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Fugitive Tampa Bay businessman says he is being treated unfairly

TAMPA — It has been three weeks since a judge issued a warrant for the arrest of prominent Tampa Bay businessman John Stanton for a willful failure to pay millions in child support and alimony.

Stanton has so far failed to surrender. His former wife says he's hiding in the Orlando area with his girlfriend and has offered a $1,000 reward for his capture.

But in a telephone interview on Wednesday with the Tampa Bay Times, Stanton scoffed at the notion that he is a fugitive. He said his ex-wife, the courts and the media have unfairly tarnished his reputation and portrayed him as a villain.

"I certainly don't feel like I can be a fugitive from justice when no justice took place," Stanton said. "I think what has been done to me is totally inappropriate and unfair. … I've been portrayed as the bad boy of Tampa Bay business, which I think is kind of humorous."

After a court hearing that ended Dec. 15, Stanton was sentenced to about six months in jail by a Hillsborough County judge on criminal contempt charges for what the court said was a willful failure to pay $6 million in child support and alimony. Stanton, his ex-wife's attorneys say, now owes a total of $10 million.

Stanton said his sentence will be reversed on appeal. Asked if he would surrender if the appeal were lost, he said, "At the end of the day, if I have to deal with it, I will deal with it."

Stanton, 63, called the Times after a request for an interview was made through his bankruptcy attorney. Stanton refused to divulge his whereabouts during the interview, and the caller ID number display was blank.

He also indicated he was in negotiations that will make his legal difficulties "go away." He declined to provide details.

His ex-wife, Susan Stanton, who lives in California, could not be reached to comment.

One of her attorneys said there have been no negotiations with Stanton or his attorneys to resolve the battle over child support and alimony.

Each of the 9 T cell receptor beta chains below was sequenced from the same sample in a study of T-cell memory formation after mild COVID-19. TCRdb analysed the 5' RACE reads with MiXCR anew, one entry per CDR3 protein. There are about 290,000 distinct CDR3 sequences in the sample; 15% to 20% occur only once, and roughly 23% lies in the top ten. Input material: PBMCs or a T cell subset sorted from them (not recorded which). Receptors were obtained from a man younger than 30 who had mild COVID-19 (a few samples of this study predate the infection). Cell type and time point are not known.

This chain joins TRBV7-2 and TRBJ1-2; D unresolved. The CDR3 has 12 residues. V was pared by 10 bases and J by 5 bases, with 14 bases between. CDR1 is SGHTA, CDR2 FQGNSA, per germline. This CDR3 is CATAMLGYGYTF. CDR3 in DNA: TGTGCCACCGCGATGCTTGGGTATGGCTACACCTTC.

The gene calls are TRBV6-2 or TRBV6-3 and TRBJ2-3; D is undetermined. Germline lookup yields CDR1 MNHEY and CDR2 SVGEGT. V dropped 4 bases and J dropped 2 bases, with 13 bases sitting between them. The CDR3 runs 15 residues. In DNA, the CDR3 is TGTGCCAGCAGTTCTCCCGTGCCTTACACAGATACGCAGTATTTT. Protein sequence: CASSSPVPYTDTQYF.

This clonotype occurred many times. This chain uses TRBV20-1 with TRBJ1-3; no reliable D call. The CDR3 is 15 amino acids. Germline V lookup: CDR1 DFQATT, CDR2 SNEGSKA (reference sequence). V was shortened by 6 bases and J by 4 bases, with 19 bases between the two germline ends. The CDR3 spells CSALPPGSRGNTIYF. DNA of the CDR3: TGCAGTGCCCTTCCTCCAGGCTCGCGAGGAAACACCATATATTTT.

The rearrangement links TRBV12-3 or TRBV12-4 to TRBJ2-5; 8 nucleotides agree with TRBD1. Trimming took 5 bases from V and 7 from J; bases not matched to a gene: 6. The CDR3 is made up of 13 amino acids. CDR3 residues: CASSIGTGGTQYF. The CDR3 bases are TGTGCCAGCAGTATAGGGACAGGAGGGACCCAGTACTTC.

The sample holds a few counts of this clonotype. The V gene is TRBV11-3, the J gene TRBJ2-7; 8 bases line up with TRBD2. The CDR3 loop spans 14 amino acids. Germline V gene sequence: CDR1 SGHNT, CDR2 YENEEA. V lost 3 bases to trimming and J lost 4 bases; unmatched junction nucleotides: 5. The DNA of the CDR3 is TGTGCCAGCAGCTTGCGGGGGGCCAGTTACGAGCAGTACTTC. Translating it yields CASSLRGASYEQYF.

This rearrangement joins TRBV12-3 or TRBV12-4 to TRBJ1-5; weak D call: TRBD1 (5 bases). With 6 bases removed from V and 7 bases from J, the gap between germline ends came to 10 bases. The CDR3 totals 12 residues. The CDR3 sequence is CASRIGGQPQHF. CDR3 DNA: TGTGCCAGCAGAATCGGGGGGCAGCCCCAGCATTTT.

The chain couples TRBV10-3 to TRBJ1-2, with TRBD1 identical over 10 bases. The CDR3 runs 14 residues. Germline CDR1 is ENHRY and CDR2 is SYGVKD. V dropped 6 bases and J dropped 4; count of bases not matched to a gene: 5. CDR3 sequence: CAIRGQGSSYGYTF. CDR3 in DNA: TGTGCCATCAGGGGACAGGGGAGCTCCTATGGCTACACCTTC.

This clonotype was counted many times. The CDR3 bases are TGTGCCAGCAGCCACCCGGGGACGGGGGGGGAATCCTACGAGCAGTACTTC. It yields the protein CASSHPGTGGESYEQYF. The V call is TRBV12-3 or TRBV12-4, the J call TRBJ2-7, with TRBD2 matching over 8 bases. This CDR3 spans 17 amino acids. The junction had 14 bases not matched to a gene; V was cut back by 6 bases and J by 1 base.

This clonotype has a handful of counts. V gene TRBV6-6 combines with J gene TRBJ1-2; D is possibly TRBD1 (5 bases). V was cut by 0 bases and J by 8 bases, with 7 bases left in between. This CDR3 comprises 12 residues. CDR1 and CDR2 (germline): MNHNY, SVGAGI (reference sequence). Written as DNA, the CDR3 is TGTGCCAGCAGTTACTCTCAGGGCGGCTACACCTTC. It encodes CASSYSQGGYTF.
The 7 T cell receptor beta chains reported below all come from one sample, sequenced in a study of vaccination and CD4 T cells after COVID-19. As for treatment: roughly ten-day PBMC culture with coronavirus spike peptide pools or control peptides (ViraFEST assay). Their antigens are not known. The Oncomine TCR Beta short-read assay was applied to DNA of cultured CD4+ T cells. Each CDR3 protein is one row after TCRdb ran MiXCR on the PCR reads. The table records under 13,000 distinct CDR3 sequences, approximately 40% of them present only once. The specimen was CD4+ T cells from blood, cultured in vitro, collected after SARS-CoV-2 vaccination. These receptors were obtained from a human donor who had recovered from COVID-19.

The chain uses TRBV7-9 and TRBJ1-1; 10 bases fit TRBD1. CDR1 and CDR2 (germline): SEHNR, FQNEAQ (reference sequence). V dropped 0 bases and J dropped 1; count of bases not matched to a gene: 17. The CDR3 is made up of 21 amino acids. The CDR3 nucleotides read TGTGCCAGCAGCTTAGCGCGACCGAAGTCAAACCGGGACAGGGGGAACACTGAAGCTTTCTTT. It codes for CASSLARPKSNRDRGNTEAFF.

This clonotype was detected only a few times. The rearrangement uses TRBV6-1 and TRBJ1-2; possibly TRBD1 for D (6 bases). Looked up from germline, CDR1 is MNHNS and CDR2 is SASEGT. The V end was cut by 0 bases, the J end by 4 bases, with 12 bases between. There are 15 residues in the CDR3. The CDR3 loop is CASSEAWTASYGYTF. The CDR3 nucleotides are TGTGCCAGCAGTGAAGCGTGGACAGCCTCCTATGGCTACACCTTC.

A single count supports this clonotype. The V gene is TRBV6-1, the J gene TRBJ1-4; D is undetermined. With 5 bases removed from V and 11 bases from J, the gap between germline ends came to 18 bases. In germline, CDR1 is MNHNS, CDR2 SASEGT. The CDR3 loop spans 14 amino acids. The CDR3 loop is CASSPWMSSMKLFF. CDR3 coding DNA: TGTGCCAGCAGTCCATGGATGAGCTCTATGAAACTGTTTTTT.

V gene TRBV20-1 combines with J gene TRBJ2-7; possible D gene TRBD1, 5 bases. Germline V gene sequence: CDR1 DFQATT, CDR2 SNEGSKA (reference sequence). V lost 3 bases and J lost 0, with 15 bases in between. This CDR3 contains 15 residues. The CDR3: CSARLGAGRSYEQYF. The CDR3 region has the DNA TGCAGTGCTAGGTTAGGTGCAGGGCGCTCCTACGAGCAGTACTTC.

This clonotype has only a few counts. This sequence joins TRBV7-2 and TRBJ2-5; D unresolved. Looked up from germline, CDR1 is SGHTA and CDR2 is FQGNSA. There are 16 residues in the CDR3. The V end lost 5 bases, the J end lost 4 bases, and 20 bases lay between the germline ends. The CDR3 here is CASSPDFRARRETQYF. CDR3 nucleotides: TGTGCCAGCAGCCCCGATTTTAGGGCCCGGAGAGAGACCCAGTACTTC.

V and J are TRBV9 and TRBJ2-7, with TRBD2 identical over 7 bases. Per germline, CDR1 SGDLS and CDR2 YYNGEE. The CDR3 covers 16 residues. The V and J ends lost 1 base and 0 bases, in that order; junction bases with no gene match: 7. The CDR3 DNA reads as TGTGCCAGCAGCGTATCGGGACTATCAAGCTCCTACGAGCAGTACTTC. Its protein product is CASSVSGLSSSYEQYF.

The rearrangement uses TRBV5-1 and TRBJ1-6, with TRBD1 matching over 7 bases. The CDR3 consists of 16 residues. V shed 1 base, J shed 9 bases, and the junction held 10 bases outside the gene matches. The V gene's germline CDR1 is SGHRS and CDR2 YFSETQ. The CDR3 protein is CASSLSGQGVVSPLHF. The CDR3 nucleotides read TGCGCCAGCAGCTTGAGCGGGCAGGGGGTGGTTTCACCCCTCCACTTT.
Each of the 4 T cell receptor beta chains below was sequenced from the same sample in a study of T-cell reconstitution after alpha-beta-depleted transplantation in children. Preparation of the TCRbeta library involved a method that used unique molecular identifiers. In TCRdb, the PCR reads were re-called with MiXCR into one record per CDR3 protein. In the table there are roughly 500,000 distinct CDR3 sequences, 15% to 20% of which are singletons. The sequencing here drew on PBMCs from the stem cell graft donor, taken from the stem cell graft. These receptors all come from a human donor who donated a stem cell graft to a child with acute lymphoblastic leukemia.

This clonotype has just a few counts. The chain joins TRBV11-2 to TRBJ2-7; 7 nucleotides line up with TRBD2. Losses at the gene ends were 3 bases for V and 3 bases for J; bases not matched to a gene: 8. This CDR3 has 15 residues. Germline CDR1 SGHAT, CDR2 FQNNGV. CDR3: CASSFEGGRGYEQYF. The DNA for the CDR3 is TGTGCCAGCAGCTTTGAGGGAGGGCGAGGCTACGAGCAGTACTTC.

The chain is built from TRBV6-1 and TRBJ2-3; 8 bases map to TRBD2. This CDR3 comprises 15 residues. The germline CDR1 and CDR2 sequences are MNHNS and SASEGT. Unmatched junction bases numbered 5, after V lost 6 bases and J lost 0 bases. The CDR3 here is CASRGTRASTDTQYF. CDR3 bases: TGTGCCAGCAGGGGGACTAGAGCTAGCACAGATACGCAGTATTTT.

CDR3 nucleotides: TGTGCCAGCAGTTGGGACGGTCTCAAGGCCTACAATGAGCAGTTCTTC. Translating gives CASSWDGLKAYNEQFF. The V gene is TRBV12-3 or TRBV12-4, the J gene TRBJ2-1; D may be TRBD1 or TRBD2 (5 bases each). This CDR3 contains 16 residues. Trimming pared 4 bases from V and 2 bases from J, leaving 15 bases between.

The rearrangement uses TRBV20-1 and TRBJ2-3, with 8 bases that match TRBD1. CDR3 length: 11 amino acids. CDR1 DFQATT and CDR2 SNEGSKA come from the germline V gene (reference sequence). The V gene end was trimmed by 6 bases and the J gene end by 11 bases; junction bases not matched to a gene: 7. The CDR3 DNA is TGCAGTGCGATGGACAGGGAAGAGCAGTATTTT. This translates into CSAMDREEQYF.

"Gee, that's news to me," attorney Michael Lundy said when told of Stanton's comments. "He's grasping at straws. I do not understand how a man could choose to go down that road."

Stanton was a politically influential philanthropist who moved among Tampa Bay's business elite. He served as president and a major stockholder in the Cast-Crete Corp., Florida's largest maker of precast concrete products used in construction. His net worth was once pegged at $269 million.

The company rode a Florida building boom that at one time generated $1 million a week in profits.

But the IRS has opened a criminal investigation of Stanton over Cast-Crete's failure to file tax returns from 2003 to 2007, a period in which the company recorded profits of $127 million. Stanton "siphoned" millions to himself while stonewalling tax agents, the IRS said.

But in divorce proceedings, Stanton said he has been a victim of the housing downturn who has no income outside a Department of Veterans Affairs pension of less than $600 a month.

Bankruptcy filings by Stanton say he has at least $100 million in assets, but his attorneys say those assets are not liquid and cannot be quickly turned into cash.

In the interview, Stanton said he wants to repay all his creditors and insisted he isn't hiding assets. His wife's attorneys, he said, cannot prove otherwise.

"But how do you disprove a negative?" Stanton said.

Stanton said his ex-wife is living better than he is, a claim Susan Stanton has emphatically denied. "I live kind of a meager existence compared to what people think," he said.

William R. Levesque can be reached at levesque@tampabay.com or (813) 226-3432.

Fugitive Tampa Bay businessman says he is being treated unfairly 01/04/12 [Last modified: Wednesday, January 4, 2012 10:58pm]

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